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Is it possible to carry out a cluster analysis using categorical variables ?

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Tom. The two main benefits are ability to mix different scaled variables within the model framework, and no distribution assumptions. LCA does not assign to only 1 group, it computes the posterior probabilities of an observation belonging to all of the groups. Like cluster or factor analysis, the theory seems to be that the variation is explained via "hidden" groups (latent classes) rather than thru the variables themselves.

I can't really recommend a good book on LCA, since it is a relatively new field, and I'm still looking for one myself. Suggest you follow the documentation for whatever package you use.

-Ralph Winters
Yes, you are correct. A factor is similar to a Latent Class variable. Good synopsis.

-Ralph Winters
This problem is very simple now. There is a procedure called "Two Step Cluster Analysis", where we can use both categorical and continuous variables. All leading software have this procedure included in their list. Please look into the assumptions. This technique is useful for a wide class of problems.
Yes. the most important part of cluster analysis is the measure of "statistical distance" between two data points, which has numerous forms for either numerical or categorical variables. Try to google some keywords like "distance measure of categorical variables", I am sure you will find something useful.

I've never heard the name 'Latent Class Analysis', but from this discussion, it seems to me that it is a Structural Equation Model. Am I right?

Anyway, there are a lot of distance measures for categorical data, just like Simon said. You can surely use it, just make sure to take a look at some of them before using as they vary depending on your final objectives and might need (most likely WILL need) some data recoding.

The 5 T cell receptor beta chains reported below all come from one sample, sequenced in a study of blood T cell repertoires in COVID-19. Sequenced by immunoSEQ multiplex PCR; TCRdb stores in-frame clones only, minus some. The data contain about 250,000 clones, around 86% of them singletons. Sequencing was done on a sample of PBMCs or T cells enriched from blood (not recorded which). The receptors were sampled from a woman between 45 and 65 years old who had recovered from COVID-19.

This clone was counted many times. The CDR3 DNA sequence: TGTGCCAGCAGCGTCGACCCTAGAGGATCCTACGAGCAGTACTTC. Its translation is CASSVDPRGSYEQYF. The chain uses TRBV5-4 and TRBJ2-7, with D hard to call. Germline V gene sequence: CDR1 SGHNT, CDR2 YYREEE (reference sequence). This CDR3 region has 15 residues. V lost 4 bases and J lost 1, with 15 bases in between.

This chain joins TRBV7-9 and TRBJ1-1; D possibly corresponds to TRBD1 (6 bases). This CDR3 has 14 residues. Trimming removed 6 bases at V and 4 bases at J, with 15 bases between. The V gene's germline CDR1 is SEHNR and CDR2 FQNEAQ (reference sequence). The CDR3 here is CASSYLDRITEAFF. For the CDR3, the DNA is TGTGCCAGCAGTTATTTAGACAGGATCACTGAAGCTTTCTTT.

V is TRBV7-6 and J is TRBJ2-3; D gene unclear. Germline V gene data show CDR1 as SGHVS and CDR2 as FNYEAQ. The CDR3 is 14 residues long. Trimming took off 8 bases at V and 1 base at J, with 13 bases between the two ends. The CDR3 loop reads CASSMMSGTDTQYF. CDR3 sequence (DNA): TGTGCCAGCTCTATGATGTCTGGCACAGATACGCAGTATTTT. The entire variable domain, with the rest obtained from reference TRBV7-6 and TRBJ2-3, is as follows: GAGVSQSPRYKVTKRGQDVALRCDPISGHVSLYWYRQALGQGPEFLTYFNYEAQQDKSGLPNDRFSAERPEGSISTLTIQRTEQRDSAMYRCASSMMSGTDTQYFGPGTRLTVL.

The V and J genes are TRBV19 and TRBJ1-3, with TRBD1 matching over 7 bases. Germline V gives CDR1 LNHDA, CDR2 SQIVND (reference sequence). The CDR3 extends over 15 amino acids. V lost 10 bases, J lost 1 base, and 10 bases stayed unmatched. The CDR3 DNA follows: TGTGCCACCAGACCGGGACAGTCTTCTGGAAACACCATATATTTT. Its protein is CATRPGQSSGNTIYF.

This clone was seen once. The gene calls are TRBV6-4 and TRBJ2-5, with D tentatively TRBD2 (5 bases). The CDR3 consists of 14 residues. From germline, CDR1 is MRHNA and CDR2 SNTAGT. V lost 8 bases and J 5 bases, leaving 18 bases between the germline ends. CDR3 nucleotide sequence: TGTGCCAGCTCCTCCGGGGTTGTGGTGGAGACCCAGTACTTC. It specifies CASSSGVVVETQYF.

Hi ,

for treating categorical varible in segmentation. Do first canonical discriminant analysis. After gettin " Can " result through ncan in SAS. Do final cluster for segmentation

Hi Ravi

Can you please send me more details around the Canonical Discrimiant Analysis steps you have mentioned.




I looked at the documentation for PROC LCA and it mentions the use of Binary variables for the creation of Latent Classes.

I have a set of 60 nominal variables with anywhere from 2-6 classes each.

Would I have to dummy code all of these in order to use PROC LCA?

And if so, how would I be able to analyze the results with so many unique dummy coded variables?

Thanks for any help you can provide.

is there a command in PROC LCA to output a "scored" dataset, along with an ID variable (for each subject) to match class-membership up with the original dataset?

Ross - I have not seen an option to score a dataset.  It would be up to you to score it yourself.

In regards to your previous question:  There is no need to code dummy variables in PROC LCA.  You specify the applicable category in the data (1,2 etc.) and you specify the number of categories in the CATEGORIES option.

-Ralph Winters



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